You'll find the interview on Austronauta Pinguim in English here and Portuguese here.

Update: I added a Moog-Eaton label below for all posts mentioning John Eaton. Do check it out. You'll find a number of posts including this post with a link to an old video of John Eaton and the Eaton-Moog Multiple-Touch Sensitive Keyboard. You'll find a newer demo towards the bottom of this Animoog post. The virtual keyboard in Animoog is based on the Eaton-Moog Multiple-Touch Sensitive Keyboard.

Tuesday, October 13, 2009

Timeline of Patchable Synths

via O'Reilly

Richard Lainhart caught the Synket, pictured below, was missing.

from the EMF Institute:
"The Synket (for 'Syn' thesizer 'Ket' off) was designed and built by Paul Ketoff in Rome, Italy, in 1964. Commissioned by the American Academy in Rome for its electronic music studio, it was a small, portable, keyboard-based performance-oriented synthesizer.

Its principal performer was John Eaton, who used it to compose and perform his Songs for RPB, for soprano, piano, and Synket, first performed at the American Academy in Rome in April 1965.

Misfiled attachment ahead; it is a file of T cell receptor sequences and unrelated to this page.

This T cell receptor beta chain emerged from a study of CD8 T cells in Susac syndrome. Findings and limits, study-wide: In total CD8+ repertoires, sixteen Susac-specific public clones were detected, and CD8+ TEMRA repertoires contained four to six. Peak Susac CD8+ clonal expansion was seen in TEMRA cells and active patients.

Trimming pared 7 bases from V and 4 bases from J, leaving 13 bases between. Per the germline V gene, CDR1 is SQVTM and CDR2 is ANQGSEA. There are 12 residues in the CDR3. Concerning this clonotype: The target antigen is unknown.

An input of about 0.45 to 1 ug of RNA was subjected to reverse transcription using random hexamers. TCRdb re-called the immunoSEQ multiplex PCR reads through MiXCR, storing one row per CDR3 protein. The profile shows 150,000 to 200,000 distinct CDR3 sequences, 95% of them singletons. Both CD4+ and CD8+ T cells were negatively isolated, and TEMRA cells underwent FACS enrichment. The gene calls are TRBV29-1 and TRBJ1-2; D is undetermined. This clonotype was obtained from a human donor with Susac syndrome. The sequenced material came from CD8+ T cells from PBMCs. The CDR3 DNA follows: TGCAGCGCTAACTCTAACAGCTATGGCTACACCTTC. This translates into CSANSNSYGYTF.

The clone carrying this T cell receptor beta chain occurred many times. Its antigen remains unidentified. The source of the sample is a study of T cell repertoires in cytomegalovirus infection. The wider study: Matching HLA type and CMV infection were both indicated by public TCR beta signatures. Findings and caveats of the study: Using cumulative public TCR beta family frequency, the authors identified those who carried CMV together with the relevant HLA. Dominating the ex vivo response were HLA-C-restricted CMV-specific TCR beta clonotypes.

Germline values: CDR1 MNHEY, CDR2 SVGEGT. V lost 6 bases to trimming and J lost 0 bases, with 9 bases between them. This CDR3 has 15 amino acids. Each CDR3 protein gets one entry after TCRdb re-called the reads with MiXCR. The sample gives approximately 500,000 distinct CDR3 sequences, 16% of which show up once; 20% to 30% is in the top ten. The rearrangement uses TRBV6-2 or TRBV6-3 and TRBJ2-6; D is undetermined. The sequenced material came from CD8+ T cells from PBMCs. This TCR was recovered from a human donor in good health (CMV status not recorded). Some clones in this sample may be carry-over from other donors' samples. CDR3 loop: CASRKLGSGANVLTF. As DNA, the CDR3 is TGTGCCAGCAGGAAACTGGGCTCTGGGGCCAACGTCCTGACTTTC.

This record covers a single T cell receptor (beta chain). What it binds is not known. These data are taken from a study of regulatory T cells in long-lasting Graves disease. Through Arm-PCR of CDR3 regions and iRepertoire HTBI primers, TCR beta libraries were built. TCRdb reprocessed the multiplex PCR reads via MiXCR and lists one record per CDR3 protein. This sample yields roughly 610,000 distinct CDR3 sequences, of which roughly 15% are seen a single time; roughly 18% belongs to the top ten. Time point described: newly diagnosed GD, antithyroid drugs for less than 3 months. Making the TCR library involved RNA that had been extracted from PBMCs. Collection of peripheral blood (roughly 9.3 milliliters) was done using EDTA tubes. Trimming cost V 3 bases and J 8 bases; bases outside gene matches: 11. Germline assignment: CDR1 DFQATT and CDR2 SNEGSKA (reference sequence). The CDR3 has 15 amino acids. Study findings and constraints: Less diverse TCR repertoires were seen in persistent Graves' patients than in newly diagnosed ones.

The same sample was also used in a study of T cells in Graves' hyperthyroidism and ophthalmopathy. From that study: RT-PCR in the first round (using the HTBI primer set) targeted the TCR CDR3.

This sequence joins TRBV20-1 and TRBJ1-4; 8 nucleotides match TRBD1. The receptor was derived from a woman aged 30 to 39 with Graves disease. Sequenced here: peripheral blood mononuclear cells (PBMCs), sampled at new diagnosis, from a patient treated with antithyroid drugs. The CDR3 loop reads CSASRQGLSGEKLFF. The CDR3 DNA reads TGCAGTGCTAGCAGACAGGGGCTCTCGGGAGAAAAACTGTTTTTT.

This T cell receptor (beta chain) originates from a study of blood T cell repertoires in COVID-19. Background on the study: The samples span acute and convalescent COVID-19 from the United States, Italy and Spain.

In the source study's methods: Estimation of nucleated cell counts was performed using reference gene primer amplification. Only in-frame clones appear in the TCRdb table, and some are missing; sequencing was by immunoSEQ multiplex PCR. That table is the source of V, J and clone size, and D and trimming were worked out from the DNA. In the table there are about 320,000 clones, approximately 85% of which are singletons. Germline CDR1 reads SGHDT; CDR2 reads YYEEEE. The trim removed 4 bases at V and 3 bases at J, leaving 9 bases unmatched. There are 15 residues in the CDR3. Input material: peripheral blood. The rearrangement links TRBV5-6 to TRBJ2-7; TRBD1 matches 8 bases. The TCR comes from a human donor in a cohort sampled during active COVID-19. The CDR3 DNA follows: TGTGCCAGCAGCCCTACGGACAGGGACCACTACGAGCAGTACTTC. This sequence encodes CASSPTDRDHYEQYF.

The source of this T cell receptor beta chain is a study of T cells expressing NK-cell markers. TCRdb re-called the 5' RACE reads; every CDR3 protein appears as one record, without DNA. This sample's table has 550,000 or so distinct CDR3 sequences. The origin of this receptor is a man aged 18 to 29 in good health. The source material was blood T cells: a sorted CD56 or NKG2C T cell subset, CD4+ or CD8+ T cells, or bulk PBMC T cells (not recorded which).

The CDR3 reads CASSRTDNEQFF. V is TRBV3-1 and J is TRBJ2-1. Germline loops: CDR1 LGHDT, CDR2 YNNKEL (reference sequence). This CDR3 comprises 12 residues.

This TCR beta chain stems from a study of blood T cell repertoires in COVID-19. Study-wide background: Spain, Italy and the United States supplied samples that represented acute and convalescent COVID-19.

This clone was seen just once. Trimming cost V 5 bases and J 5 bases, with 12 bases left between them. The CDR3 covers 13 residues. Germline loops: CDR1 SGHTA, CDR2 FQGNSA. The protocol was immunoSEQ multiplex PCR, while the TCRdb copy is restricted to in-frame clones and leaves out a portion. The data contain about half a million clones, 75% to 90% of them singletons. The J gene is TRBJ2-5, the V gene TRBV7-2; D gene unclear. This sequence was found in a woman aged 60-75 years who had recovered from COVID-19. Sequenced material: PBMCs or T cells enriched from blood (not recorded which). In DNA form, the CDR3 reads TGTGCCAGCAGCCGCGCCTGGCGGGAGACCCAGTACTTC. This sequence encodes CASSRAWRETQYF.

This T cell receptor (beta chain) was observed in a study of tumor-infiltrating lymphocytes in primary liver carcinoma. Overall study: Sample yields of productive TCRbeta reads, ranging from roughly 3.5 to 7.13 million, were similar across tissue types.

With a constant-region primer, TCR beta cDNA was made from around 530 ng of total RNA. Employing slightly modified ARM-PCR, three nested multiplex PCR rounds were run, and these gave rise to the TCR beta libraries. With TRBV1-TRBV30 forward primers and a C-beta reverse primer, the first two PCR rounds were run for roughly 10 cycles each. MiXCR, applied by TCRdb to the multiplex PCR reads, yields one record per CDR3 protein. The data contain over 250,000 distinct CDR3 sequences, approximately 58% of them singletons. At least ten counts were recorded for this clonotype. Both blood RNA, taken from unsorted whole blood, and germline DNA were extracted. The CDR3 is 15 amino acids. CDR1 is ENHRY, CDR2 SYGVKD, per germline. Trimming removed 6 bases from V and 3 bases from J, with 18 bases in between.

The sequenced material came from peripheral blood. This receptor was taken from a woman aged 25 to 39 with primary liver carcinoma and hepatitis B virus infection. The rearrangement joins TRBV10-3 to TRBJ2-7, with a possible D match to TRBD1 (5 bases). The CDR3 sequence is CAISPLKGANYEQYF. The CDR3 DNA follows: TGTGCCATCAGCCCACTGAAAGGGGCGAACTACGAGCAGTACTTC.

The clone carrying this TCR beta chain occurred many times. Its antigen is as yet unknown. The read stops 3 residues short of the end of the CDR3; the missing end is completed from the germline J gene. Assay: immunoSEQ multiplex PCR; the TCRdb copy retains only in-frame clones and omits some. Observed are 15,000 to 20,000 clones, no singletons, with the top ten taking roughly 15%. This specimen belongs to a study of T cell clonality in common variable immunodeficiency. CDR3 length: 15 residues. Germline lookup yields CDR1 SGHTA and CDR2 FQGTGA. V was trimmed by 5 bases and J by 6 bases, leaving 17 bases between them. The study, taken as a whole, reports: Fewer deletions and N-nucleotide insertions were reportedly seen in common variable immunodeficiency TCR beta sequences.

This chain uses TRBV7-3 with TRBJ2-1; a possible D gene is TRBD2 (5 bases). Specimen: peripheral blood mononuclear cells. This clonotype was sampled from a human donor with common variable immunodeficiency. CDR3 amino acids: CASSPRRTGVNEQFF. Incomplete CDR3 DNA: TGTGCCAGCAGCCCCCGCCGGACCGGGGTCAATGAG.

[below]: John Eaton seated behind the Synket in 1964."

See this post for one possibly shown at the 'Musee de la musique' in Paris.

Wednesday, March 04, 2009

Reopening of Musee de la musique

via Yves of yusynth
"The "Musee de la musique" in Paris has reopened yesterday after a long closure and among the good surprises is that the section "Musique du XX siecle," which did disappear from permanent display some ten years ago, has now been reintroduced.

Therefore for those coming to Paris, they can now admire some beautiful pieces of synthesizers (Ondes martenot, Moog modular, EMU modular, Eric Siday's Moog drum modular, Frank Zappa 's E-Mu modular, and many other rare pieces such as prototypes from... this link (it is in French, unfortunately I couldn't find the same in the english version of the site) and click on the following sentence (highlighted in orange); "Voir le diaporama des nouveaux espaces du Musée de la musique" There it will play a short diaporama and the fun really starts at image 10!

Thanks to jbfairloght for pointing this to me...


Yves yusynth"

Update via micke in the comments: "The big E-mu modular seen on the right is most likely Frank Zappa's old one. He never used an ARP 2500 afaik.

The boxy thing sitting beside the VCS-3 looks like it could be a Synket. It sure would be great to see some high-res photos of that rarity."

Switched On Make Synthesizer Evolution Vintage Synthesizers Creating Sound Fundlementals of Synthesizer Programming Kraftwerk